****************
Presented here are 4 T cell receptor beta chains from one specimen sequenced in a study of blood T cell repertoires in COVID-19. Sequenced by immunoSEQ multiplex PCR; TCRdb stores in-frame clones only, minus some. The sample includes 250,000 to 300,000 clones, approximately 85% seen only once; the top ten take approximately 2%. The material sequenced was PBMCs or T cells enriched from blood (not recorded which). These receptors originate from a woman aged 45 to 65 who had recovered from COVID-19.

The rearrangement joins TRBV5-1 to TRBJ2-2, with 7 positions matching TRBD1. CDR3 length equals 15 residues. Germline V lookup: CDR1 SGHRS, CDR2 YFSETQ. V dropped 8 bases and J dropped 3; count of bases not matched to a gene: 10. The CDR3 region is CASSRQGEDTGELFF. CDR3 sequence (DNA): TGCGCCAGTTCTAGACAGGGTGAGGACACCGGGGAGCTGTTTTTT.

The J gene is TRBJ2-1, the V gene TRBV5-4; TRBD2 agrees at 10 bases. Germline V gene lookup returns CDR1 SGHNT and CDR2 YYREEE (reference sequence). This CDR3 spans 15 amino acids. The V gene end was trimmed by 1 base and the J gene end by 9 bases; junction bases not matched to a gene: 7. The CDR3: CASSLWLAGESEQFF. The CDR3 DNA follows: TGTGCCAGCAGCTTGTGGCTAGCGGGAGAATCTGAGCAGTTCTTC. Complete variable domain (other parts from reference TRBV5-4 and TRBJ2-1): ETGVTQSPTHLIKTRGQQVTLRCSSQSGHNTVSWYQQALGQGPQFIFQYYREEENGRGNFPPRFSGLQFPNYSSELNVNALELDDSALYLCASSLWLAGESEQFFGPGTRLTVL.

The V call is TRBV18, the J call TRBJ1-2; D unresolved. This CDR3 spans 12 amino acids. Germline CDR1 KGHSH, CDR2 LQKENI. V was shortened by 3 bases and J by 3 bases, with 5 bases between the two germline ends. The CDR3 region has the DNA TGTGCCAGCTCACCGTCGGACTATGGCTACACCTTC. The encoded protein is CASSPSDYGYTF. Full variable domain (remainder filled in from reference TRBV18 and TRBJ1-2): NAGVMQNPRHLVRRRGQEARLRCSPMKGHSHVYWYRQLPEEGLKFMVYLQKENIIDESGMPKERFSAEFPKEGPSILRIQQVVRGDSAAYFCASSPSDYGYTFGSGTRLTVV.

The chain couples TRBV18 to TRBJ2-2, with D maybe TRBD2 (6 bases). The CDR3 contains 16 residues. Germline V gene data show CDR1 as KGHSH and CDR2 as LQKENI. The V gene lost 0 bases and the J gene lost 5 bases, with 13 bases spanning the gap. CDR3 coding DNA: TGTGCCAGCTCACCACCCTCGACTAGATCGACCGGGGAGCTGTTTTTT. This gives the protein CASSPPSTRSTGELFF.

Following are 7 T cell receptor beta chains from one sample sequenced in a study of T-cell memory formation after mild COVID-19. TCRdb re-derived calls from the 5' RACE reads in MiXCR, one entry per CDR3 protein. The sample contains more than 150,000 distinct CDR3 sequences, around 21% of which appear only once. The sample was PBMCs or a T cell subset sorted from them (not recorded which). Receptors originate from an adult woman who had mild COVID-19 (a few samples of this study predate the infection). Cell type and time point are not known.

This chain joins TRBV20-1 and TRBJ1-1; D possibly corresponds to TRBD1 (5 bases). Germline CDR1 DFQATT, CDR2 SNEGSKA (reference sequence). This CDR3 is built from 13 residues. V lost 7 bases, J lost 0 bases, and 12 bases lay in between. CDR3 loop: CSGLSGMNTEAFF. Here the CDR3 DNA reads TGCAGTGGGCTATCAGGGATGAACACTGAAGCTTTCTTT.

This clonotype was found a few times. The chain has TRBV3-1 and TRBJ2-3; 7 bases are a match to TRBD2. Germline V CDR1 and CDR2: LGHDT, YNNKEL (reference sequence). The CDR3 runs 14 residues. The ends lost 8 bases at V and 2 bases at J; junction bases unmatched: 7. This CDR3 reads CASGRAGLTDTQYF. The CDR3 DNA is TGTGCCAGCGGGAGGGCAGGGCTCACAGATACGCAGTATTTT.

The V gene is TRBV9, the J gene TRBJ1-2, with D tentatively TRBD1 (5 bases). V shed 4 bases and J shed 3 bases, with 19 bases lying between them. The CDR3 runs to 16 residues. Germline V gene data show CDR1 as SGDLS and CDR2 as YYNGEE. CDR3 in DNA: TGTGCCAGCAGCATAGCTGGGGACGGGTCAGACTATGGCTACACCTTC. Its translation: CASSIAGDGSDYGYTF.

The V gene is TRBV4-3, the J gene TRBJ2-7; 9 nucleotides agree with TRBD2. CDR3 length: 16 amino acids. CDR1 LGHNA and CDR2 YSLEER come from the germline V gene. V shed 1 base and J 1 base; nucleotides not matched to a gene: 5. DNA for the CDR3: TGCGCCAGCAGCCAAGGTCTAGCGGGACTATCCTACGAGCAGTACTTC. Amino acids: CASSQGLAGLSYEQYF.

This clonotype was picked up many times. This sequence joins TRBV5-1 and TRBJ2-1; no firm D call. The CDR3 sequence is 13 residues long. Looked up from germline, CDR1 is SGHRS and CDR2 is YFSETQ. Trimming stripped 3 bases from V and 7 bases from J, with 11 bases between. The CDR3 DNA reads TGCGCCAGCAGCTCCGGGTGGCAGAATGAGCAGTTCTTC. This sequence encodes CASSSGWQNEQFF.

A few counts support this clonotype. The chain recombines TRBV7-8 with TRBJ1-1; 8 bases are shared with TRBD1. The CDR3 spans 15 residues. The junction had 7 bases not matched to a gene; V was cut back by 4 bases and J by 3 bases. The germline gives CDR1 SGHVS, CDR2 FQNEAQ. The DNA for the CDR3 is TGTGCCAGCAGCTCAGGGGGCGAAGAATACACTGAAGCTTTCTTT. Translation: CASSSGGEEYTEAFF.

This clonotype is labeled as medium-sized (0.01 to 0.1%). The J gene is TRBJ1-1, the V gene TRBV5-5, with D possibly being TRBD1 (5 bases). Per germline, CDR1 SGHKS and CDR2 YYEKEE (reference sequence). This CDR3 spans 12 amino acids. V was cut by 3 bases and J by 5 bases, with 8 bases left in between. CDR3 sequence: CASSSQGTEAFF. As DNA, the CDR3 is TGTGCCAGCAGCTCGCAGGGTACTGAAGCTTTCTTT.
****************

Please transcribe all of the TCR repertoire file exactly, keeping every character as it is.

Presented here are 4 T cell receptor beta chains from one specimen sequenced in a study of blood T cell repertoires in COVID-19. Sequenced by immunoSEQ multiplex PCR; TCRdb stores in-frame clones only, minus some. The sample includes 250,000 to 300,000 clones, approximately 85% seen only once; the top ten take approximately 2%. The material sequenced was PBMCs or T cells enriched from blood (not recorded which). These receptors originate from a woman aged 45 to 65 who had recovered from COVID-19.

The rearrangement joins TRBV5-1 to TRBJ2-2, with 7 positions matching TRBD1. CDR3 length equals 15 residues. Germline V lookup: CDR1 SGHRS, CDR2 YFSETQ. V dropped 8 bases and J dropped 3; count of bases not matched to a gene: 10. The CDR3 region is CASSRQGEDTGELFF. CDR3 sequence (DNA): TGCGCCAGTTCTAGACAGGGTGAGGACACCGGGGAGCTGTTTTTT.

The J gene is TRBJ2-1, the V gene TRBV5-4; TRBD2 agrees at 10 bases. Germline V gene lookup returns CDR1 SGHNT and CDR2 YYREEE (reference sequence). This CDR3 spans 15 amino acids. The V gene end was trimmed by 1 base and the J gene end by 9 bases; junction bases not matched to a gene: 7. The CDR3: CASSLWLAGESEQFF. The CDR3 DNA follows: TGTGCCAGCAGCTTGTGGCTAGCGGGAGAATCTGAGCAGTTCTTC. Complete variable domain (other parts from reference TRBV5-4 and TRBJ2-1): ETGVTQSPTHLIKTRGQQVTLRCSSQSGHNTVSWYQQALGQGPQFIFQYYREEENGRGNFPPRFSGLQFPNYSSELNVNALELDDSALYLCASSLWLAGESEQFFGPGTRLTVL.

The V call is TRBV18, the J call TRBJ1-2; D unresolved. This CDR3 spans 12 amino acids. Germline CDR1 KGHSH, CDR2 LQKENI. V was shortened by 3 bases and J by 3 bases, with 5 bases between the two germline ends. The CDR3 region has the DNA TGTGCCAGCTCACCGTCGGACTATGGCTACACCTTC. The encoded protein is CASSPSDYGYTF. Full variable domain (remainder filled in from reference TRBV18 and TRBJ1-2): NAGVMQNPRHLVRRRGQEARLRCSPMKGHSHVYWYRQLPEEGLKFMVYLQKENIIDESGMPKERFSAEFPKEGPSILRIQQVVRGDSAAYFCASSPSDYGYTFGSGTRLTVV.

The chain couples TRBV18 to TRBJ2-2, with D maybe TRBD2 (6 bases). The CDR3 contains 16 residues. Germline V gene data show CDR1 as KGHSH and CDR2 as LQKENI. The V gene lost 0 bases and the J gene lost 5 bases, with 13 bases spanning the gap. CDR3 coding DNA: TGTGCCAGCTCACCACCCTCGACTAGATCGACCGGGGAGCTGTTTTTT. This gives the protein CASSPPSTRSTGELFF.

Following are 7 T cell receptor beta chains from one sample sequenced in a study of T-cell memory formation after mild COVID-19. TCRdb re-derived calls from the 5' RACE reads in MiXCR, one entry per CDR3 protein. The sample contains more than 150,000 distinct CDR3 sequences, around 21% of which appear only once. The sample was PBMCs or a T cell subset sorted from them (not recorded which). Receptors originate from an adult woman who had mild COVID-19 (a few samples of this study predate the infection). Cell type and time point are not known.

This chain joins TRBV20-1 and TRBJ1-1; D possibly corresponds to TRBD1 (5 bases). Germline CDR1 DFQATT, CDR2 SNEGSKA (reference sequence). This CDR3 is built from 13 residues. V lost 7 bases, J lost 0 bases, and 12 bases lay in between. CDR3 loop: CSGLSGMNTEAFF. Here the CDR3 DNA reads TGCAGTGGGCTATCAGGGATGAACACTGAAGCTTTCTTT.

This clonotype was found a few times. The chain has TRBV3-1 and TRBJ2-3; 7 bases are a match to TRBD2. Germline V CDR1 and CDR2: LGHDT, YNNKEL (reference sequence). The CDR3 runs 14 residues. The ends lost 8 bases at V and 2 bases at J; junction bases unmatched: 7. This CDR3 reads CASGRAGLTDTQYF. The CDR3 DNA is TGTGCCAGCGGGAGGGCAGGGCTCACAGATACGCAGTATTTT.

The V gene is TRBV9, the J gene TRBJ1-2, with D tentatively TRBD1 (5 bases). V shed 4 bases and J shed 3 bases, with 19 bases lying between them. The CDR3 runs to 16 residues. Germline V gene data show CDR1 as SGDLS and CDR2 as YYNGEE. CDR3 in DNA: TGTGCCAGCAGCATAGCTGGGGACGGGTCAGACTATGGCTACACCTTC. Its translation: CASSIAGDGSDYGYTF.

The V gene is TRBV4-3, the J gene TRBJ2-7; 9 nucleotides agree with TRBD2. CDR3 length: 16 amino acids. CDR1 LGHNA and CDR2 YSLEER come from the germline V gene. V shed 1 base and J 1 base; nucleotides not matched to a gene: 5. DNA for the CDR3: TGCGCCAGCAGCCAAGGTCTAGCGGGACTATCCTACGAGCAGTACTTC. Amino acids: CASSQGLAGLSYEQYF.

This clonotype was picked up many times. This sequence joins TRBV5-1 and TRBJ2-1; no firm D call. The CDR3 sequence is 13 residues long. Looked up from germline, CDR1 is SGHRS and CDR2 is YFSETQ. Trimming stripped 3 bases from V and 7 bases from J, with 11 bases between. The CDR3 DNA reads TGCGCCAGCAGCTCCGGGTGGCAGAATGAGCAGTTCTTC. This sequence encodes CASSSGWQNEQFF.

A few counts support this clonotype. The chain recombines TRBV7-8 with TRBJ1-1; 8 bases are shared with TRBD1. The CDR3 spans 15 residues. The junction had 7 bases not matched to a gene; V was cut back by 4 bases and J by 3 bases. The germline gives CDR1 SGHVS, CDR2 FQNEAQ. The DNA for the CDR3 is TGTGCCAGCAGCTCAGGGGGCGAAGAATACACTGAAGCTTTCTTT. Translation: CASSSGGEEYTEAFF.

This clonotype is labeled as medium-sized (0.01 to 0.1%). The J gene is TRBJ1-1, the V gene TRBV5-5, with D possibly being TRBD1 (5 bases). Per germline, CDR1 SGHKS and CDR2 YYEKEE (reference sequence). This CDR3 spans 12 amino acids. V was cut by 3 bases and J by 5 bases, with 8 bases left in between. CDR3 sequence: CASSSQGTEAFF. As DNA, the CDR3 is TGTGCCAGCAGCTCGCAGGGTACTGAAGCTTTCTTT.